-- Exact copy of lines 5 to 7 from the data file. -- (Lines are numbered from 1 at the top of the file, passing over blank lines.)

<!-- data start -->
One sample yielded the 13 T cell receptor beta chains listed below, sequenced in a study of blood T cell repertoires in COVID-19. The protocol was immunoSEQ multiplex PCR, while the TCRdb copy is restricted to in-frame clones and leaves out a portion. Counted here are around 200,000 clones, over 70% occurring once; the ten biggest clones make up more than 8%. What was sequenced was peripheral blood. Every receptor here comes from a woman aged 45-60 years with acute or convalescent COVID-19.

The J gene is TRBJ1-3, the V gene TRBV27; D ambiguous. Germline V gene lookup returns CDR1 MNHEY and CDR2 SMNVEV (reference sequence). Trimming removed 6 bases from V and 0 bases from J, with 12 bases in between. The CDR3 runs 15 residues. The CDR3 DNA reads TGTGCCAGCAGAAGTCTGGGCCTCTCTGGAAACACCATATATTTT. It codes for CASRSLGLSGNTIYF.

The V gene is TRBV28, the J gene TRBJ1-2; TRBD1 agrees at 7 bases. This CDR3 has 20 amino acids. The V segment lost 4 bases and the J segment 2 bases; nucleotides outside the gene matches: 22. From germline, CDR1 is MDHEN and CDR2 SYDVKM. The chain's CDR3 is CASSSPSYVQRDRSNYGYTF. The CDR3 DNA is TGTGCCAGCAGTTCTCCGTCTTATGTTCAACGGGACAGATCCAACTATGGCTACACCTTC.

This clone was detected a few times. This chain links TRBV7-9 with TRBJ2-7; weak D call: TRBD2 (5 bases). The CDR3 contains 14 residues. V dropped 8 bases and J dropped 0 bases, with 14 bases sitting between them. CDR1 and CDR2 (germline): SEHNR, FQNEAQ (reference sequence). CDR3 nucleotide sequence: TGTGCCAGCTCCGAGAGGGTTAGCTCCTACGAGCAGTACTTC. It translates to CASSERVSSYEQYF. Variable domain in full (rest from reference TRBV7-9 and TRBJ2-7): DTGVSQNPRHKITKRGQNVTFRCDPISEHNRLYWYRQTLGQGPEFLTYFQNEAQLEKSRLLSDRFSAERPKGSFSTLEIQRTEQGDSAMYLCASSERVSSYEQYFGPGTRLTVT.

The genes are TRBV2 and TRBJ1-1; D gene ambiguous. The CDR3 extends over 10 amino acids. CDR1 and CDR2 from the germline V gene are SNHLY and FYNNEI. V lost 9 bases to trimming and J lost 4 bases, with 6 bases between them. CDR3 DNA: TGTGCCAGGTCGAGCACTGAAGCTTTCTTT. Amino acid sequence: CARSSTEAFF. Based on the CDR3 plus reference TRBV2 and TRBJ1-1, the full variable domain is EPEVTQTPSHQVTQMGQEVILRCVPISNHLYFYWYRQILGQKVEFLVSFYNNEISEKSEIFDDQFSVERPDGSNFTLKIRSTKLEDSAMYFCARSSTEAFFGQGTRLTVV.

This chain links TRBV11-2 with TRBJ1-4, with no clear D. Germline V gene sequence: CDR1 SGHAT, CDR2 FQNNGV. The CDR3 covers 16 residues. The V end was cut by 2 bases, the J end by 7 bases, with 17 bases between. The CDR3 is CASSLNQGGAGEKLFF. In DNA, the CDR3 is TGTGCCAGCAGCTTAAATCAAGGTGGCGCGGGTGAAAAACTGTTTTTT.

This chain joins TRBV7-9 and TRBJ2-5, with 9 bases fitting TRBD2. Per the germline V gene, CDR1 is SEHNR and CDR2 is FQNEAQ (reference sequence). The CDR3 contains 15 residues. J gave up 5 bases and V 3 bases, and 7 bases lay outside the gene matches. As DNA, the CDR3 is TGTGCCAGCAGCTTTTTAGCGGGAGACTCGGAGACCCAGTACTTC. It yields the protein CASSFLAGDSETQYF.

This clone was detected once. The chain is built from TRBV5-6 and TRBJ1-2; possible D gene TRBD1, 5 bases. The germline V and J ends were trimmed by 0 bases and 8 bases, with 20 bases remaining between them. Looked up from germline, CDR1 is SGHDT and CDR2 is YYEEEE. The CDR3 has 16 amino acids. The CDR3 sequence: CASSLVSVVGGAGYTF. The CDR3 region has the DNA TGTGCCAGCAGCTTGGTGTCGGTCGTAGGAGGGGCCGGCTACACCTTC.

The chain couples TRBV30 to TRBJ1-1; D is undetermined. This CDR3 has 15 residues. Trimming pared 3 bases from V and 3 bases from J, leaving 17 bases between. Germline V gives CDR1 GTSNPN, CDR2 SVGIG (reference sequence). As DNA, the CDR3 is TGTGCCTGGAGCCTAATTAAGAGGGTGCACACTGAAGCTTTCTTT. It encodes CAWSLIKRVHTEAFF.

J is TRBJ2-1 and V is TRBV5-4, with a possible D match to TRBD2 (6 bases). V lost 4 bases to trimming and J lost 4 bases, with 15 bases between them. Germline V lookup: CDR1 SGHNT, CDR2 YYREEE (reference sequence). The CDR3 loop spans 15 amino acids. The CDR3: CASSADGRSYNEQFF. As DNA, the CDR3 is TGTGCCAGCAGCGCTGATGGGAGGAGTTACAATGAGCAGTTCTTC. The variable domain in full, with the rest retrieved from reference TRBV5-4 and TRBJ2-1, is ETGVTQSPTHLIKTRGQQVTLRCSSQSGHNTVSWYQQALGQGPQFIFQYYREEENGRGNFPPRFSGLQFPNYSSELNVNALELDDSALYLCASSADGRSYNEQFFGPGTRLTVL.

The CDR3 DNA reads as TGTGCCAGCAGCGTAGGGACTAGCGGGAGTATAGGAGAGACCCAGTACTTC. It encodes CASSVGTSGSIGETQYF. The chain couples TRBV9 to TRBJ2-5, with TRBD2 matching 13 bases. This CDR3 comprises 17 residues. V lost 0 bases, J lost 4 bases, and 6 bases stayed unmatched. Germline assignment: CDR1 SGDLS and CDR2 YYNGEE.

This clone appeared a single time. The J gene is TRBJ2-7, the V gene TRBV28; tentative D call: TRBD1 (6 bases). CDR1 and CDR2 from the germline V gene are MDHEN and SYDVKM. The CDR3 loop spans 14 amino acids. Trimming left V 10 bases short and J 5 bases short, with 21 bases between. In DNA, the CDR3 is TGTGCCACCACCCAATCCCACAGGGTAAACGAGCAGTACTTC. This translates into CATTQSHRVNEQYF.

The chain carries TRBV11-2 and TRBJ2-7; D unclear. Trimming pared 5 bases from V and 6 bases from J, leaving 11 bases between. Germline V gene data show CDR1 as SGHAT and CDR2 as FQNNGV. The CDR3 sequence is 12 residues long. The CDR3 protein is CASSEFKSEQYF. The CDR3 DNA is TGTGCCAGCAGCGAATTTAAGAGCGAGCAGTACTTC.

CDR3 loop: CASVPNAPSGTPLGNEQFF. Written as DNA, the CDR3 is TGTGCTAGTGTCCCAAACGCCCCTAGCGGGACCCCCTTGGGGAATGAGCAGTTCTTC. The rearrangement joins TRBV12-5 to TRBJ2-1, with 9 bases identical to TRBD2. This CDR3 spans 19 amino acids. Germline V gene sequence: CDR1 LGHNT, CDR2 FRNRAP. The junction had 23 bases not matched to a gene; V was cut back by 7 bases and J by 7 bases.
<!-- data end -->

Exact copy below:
The genes are TRBV2 and TRBJ1-1; D gene ambiguous. The CDR3 extends over 10 amino acids. CDR1 and CDR2 from the germline V gene are SNHLY and FYNNEI. V lost 9 bases to trimming and J lost 4 bases, with 6 bases between them. CDR3 DNA: TGTGCCAGGTCGAGCACTGAAGCTTTCTTT. Amino acid sequence: CARSSTEAFF. Based on the CDR3 plus reference TRBV2 and TRBJ1-1, the full variable domain is EPEVTQTPSHQVTQMGQEVILRCVPISNHLYFYWYRQILGQKVEFLVSFYNNEISEKSEIFDDQFSVERPDGSNFTLKIRSTKLEDSAMYFCARSSTEAFFGQGTRLTVV.

This chain links TRBV11-2 with TRBJ1-4, with no clear D. Germline V gene sequence: CDR1 SGHAT, CDR2 FQNNGV. The CDR3 covers 16 residues. The V end was cut by 2 bases, the J end by 7 bases, with 17 bases between. The CDR3 is CASSLNQGGAGEKLFF. In DNA, the CDR3 is TGTGCCAGCAGCTTAAATCAAGGTGGCGCGGGTGAAAAACTGTTTTTT.

This chain joins TRBV7-9 and TRBJ2-5, with 9 bases fitting TRBD2. Per the germline V gene, CDR1 is SEHNR and CDR2 is FQNEAQ (reference sequence). The CDR3 contains 15 residues. J gave up 5 bases and V 3 bases, and 7 bases lay outside the gene matches. As DNA, the CDR3 is TGTGCCAGCAGCTTTTTAGCGGGAGACTCGGAGACCCAGTACTTC. It yields the protein CASSFLAGDSETQYF.